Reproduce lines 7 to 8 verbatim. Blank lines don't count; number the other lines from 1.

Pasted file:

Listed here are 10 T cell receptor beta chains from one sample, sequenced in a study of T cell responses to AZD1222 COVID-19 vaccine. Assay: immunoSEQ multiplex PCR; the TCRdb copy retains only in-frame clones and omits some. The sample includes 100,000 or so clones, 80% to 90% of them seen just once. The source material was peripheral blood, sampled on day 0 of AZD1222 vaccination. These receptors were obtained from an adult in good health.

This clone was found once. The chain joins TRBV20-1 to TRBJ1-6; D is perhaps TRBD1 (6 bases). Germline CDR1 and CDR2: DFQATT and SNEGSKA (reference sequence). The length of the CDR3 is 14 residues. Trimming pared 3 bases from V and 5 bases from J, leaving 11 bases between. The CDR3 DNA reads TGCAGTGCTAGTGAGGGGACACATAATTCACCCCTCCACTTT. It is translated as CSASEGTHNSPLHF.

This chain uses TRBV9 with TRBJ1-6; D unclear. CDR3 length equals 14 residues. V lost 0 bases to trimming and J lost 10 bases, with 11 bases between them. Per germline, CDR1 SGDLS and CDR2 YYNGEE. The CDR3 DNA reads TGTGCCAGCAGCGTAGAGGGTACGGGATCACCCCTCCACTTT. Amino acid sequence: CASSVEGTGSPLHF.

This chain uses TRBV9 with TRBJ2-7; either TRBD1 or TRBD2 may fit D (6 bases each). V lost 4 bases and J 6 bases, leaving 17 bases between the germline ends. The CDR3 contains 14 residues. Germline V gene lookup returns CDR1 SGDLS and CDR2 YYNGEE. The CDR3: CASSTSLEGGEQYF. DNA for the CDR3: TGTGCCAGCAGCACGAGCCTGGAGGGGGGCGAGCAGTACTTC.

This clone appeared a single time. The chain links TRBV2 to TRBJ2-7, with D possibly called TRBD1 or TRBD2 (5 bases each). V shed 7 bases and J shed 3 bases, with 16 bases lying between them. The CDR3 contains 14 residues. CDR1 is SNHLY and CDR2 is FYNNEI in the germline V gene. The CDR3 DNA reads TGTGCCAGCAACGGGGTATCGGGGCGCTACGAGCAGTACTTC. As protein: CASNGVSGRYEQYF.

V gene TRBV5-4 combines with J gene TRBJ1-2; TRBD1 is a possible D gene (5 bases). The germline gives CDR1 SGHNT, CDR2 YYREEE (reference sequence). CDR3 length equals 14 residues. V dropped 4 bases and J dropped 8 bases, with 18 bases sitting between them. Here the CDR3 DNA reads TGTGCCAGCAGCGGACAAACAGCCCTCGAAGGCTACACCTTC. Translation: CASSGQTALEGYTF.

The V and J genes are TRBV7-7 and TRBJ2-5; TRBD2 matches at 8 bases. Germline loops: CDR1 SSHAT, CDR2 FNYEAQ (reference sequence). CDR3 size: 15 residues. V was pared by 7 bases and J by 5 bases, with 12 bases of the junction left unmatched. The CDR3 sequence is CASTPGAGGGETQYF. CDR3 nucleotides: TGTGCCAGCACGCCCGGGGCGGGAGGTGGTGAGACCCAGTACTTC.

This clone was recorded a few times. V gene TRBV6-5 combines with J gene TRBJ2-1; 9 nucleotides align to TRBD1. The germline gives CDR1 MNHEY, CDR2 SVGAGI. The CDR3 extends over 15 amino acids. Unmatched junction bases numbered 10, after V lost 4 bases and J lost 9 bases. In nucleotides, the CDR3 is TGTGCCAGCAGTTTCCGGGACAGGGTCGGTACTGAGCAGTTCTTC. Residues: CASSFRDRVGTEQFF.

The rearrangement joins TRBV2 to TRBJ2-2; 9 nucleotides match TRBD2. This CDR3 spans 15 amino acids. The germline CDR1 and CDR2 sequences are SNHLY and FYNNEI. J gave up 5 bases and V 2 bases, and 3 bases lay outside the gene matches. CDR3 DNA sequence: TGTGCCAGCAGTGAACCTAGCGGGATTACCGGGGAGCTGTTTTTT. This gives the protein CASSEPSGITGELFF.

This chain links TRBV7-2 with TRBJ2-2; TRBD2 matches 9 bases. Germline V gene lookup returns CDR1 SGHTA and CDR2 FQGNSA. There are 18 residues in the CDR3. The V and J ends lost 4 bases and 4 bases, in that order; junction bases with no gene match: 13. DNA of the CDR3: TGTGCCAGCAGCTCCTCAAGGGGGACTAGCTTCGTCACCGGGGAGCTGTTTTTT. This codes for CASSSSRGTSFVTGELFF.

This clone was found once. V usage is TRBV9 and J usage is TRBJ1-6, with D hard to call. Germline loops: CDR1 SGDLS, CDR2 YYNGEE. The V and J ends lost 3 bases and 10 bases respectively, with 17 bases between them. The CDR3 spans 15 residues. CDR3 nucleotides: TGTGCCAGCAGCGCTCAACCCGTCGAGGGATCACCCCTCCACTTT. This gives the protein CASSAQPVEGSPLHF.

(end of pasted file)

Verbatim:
The V and J genes are TRBV7-7 and TRBJ2-5; TRBD2 matches at 8 bases. Germline loops: CDR1 SSHAT, CDR2 FNYEAQ (reference sequence). CDR3 size: 15 residues. V was pared by 7 bases and J by 5 bases, with 12 bases of the junction left unmatched. The CDR3 sequence is CASTPGAGGGETQYF. CDR3 nucleotides: TGTGCCAGCACGCCCGGGGCGGGAGGTGGTGAGACCCAGTACTTC.

This clone was recorded a few times. V gene TRBV6-5 combines with J gene TRBJ2-1; 9 nucleotides align to TRBD1. The germline gives CDR1 MNHEY, CDR2 SVGAGI. The CDR3 extends over 15 amino acids. Unmatched junction bases numbered 10, after V lost 4 bases and J lost 9 bases. In nucleotides, the CDR3 is TGTGCCAGCAGTTTCCGGGACAGGGTCGGTACTGAGCAGTTCTTC. Residues: CASSFRDRVGTEQFF.